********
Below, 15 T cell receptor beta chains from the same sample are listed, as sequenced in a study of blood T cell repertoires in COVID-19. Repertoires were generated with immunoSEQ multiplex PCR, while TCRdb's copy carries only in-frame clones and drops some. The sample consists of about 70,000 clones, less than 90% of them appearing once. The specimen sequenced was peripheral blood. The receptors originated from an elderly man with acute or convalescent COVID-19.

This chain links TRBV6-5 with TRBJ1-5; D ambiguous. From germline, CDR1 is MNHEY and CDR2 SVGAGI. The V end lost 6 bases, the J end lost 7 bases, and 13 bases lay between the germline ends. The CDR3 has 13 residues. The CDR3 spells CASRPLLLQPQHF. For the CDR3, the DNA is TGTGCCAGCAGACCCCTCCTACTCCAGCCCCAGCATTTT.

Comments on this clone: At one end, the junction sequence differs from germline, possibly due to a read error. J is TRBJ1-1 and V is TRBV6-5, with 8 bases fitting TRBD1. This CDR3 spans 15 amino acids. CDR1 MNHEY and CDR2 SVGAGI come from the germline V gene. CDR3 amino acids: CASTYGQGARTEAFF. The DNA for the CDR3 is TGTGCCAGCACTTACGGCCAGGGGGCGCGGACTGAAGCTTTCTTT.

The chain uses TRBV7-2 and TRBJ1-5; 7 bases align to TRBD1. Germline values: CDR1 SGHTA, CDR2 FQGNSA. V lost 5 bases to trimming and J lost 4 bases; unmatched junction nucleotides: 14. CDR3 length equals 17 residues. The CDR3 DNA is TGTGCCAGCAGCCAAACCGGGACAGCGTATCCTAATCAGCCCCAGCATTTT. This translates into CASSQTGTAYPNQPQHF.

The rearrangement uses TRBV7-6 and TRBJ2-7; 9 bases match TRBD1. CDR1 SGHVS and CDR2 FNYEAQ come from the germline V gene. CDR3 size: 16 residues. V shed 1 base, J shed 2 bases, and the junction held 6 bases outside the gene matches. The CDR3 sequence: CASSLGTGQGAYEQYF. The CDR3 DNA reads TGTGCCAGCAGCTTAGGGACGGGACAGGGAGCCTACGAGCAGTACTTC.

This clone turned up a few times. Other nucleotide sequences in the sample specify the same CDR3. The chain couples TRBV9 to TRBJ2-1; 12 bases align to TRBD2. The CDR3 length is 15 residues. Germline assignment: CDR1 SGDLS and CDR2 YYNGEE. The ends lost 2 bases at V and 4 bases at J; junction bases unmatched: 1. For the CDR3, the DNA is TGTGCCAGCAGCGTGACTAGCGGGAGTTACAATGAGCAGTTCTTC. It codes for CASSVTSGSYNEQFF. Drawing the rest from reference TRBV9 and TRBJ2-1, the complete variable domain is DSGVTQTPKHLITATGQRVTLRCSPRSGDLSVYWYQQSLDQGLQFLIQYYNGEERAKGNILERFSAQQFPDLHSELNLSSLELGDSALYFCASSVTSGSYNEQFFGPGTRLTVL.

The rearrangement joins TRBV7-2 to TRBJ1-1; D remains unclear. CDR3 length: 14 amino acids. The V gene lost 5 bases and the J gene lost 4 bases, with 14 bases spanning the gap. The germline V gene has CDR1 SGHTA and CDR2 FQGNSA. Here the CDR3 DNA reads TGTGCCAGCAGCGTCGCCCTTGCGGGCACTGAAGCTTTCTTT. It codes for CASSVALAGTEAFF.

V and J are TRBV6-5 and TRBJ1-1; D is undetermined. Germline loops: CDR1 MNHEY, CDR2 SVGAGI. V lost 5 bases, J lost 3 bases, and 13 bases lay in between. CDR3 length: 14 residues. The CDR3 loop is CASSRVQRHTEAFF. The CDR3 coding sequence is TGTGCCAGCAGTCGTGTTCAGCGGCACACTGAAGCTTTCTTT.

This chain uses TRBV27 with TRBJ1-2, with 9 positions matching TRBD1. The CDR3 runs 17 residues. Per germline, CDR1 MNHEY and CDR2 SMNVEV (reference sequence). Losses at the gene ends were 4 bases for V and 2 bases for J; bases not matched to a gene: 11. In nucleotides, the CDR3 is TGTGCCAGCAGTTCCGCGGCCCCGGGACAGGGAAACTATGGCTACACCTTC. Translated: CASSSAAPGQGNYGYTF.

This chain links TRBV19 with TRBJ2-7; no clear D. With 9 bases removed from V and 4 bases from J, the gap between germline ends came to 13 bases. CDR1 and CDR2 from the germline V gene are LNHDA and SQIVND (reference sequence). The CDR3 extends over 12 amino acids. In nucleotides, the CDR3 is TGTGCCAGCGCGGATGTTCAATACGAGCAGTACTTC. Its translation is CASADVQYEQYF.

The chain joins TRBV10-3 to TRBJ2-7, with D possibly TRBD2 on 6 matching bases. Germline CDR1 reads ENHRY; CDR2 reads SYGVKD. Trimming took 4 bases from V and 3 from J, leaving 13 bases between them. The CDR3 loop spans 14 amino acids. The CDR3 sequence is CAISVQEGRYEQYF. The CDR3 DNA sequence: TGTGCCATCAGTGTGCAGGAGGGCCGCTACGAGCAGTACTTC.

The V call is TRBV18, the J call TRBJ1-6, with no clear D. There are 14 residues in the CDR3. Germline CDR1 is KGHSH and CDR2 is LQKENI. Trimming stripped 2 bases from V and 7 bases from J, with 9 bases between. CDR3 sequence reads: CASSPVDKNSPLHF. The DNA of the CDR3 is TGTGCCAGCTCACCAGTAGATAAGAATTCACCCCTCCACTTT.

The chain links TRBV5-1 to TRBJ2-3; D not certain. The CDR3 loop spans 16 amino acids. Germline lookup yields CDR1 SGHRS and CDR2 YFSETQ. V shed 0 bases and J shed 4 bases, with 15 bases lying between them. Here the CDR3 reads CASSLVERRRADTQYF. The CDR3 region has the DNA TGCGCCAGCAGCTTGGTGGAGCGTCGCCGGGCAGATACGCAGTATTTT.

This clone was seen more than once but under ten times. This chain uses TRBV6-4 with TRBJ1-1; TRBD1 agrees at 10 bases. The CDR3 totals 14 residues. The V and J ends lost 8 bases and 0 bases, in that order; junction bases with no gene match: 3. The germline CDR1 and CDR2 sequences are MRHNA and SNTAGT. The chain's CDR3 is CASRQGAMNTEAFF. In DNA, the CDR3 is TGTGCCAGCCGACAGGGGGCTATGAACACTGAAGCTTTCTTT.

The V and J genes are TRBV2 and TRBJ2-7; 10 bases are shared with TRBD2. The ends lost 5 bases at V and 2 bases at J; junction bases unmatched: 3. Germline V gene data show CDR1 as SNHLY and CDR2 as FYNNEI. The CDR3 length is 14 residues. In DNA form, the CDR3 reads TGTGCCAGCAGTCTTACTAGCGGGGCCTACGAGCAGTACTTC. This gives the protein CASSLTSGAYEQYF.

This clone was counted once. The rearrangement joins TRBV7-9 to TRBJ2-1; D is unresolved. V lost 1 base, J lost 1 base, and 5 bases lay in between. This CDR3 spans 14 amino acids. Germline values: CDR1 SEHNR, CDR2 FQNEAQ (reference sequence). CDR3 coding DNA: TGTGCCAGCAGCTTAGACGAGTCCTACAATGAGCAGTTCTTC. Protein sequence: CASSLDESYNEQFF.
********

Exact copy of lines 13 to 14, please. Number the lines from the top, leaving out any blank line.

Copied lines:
The chain links TRBV5-1 to TRBJ2-3; D not certain. The CDR3 loop spans 16 amino acids. Germline lookup yields CDR1 SGHRS and CDR2 YFSETQ. V shed 0 bases and J shed 4 bases, with 15 bases lying between them. Here the CDR3 reads CASSLVERRRADTQYF. The CDR3 region has the DNA TGCGCCAGCAGCTTGGTGGAGCGTCGCCGGGCAGATACGCAGTATTTT.

This clone was seen more than once but under ten times. This chain uses TRBV6-4 with TRBJ1-1; TRBD1 agrees at 10 bases. The CDR3 totals 14 residues. The V and J ends lost 8 bases and 0 bases, in that order; junction bases with no gene match: 3. The germline CDR1 and CDR2 sequences are MRHNA and SNTAGT. The chain's CDR3 is CASRQGAMNTEAFF. In DNA, the CDR3 is TGTGCCAGCCGACAGGGGGCTATGAACACTGAAGCTTTCTTT.